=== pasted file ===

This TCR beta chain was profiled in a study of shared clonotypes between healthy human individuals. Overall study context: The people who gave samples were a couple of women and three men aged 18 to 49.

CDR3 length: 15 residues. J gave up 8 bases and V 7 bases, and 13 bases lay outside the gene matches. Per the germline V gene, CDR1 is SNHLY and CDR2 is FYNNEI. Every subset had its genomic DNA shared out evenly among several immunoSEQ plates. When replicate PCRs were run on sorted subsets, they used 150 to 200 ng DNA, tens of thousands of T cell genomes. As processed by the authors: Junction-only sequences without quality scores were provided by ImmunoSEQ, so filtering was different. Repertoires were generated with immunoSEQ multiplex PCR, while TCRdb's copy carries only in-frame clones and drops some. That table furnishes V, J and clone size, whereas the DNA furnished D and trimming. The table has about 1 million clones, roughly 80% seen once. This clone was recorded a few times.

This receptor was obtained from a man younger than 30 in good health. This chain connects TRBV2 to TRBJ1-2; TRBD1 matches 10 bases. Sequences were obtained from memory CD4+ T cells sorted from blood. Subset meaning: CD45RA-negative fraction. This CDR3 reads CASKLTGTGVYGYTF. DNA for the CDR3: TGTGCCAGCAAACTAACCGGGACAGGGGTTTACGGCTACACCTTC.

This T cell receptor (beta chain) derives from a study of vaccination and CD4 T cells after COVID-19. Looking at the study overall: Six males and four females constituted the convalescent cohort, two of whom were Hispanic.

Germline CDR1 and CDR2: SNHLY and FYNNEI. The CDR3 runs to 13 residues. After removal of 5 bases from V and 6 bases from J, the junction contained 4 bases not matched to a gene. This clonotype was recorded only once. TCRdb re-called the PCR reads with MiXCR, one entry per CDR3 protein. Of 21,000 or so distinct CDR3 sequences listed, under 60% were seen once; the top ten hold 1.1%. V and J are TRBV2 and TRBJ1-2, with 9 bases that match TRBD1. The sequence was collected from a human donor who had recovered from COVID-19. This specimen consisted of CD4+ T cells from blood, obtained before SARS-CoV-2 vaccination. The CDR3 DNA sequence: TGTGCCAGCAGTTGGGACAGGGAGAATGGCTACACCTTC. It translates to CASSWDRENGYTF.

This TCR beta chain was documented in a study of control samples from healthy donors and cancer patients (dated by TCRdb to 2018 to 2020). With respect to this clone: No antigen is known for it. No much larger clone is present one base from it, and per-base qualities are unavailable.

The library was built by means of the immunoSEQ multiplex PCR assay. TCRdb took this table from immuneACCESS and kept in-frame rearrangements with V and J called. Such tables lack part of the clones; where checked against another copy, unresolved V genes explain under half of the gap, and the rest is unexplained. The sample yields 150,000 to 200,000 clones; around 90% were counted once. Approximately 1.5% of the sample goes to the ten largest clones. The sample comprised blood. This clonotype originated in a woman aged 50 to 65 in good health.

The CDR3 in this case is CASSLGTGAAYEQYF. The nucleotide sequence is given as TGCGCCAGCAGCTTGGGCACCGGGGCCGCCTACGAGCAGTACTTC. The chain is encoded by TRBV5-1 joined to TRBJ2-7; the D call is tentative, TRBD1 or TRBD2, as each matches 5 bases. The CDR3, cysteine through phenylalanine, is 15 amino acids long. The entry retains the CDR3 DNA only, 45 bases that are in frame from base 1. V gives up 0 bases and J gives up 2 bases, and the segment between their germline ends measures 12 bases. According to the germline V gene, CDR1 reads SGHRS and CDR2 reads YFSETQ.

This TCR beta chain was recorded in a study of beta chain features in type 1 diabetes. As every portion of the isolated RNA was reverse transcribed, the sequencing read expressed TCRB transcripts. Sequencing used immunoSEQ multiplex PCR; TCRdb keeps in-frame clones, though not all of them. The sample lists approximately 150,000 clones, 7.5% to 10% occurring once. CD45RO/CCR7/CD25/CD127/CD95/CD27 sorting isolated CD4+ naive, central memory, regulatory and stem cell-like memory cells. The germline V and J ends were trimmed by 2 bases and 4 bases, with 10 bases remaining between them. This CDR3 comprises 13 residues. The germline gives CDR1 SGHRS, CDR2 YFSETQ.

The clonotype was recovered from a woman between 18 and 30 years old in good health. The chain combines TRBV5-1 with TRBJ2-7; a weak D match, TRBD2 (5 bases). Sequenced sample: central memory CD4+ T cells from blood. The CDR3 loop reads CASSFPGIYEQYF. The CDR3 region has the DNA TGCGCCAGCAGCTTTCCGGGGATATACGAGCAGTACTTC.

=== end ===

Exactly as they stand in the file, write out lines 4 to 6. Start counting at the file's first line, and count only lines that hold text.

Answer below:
This T cell receptor (beta chain) derives from a study of vaccination and CD4 T cells after COVID-19. Looking at the study overall: Six males and four females constituted the convalescent cohort, two of whom were Hispanic.

Germline CDR1 and CDR2: SNHLY and FYNNEI. The CDR3 runs to 13 residues. After removal of 5 bases from V and 6 bases from J, the junction contained 4 bases not matched to a gene. This clonotype was recorded only once. TCRdb re-called the PCR reads with MiXCR, one entry per CDR3 protein. Of 21,000 or so distinct CDR3 sequences listed, under 60% were seen once; the top ten hold 1.1%. V and J are TRBV2 and TRBJ1-2, with 9 bases that match TRBD1. The sequence was collected from a human donor who had recovered from COVID-19. This specimen consisted of CD4+ T cells from blood, obtained before SARS-CoV-2 vaccination. The CDR3 DNA sequence: TGTGCCAGCAGTTGGGACAGGGAGAATGGCTACACCTTC. It translates to CASSWDRENGYTF.

This TCR beta chain was documented in a study of control samples from healthy donors and cancer patients (dated by TCRdb to 2018 to 2020). With respect to this clone: No antigen is known for it. No much larger clone is present one base from it, and per-base qualities are unavailable.